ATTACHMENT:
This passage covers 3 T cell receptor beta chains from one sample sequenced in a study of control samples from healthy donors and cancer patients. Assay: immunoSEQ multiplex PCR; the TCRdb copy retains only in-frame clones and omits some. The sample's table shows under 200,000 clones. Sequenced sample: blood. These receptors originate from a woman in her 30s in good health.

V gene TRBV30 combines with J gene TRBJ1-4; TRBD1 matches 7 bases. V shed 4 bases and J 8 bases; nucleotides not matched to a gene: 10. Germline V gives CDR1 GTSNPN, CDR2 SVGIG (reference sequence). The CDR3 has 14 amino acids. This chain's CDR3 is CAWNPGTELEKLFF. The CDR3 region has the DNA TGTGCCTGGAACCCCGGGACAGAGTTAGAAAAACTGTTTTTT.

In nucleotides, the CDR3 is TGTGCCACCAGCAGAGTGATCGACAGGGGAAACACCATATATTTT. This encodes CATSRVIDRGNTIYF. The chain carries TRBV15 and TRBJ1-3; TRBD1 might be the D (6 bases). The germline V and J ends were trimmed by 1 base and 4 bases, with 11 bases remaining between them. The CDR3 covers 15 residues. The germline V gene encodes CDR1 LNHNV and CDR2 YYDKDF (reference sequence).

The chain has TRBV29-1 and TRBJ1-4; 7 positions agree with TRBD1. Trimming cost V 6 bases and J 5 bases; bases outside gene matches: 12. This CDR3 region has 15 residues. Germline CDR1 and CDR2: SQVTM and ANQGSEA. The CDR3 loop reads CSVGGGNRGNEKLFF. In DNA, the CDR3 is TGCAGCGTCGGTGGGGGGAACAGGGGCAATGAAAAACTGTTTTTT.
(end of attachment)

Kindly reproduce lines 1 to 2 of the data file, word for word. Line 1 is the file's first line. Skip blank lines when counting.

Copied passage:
This passage covers 3 T cell receptor beta chains from one sample sequenced in a study of control samples from healthy donors and cancer patients. Assay: immunoSEQ multiplex PCR; the TCRdb copy retains only in-frame clones and omits some. The sample's table shows under 200,000 clones. Sequenced sample: blood. These receptors originate from a woman in her 30s in good health.

V gene TRBV30 combines with J gene TRBJ1-4; TRBD1 matches 7 bases. V shed 4 bases and J 8 bases; nucleotides not matched to a gene: 10. Germline V gives CDR1 GTSNPN, CDR2 SVGIG (reference sequence). The CDR3 has 14 amino acids. This chain's CDR3 is CAWNPGTELEKLFF. The CDR3 region has the DNA TGTGCCTGGAACCCCGGGACAGAGTTAGAAAAACTGTTTTTT.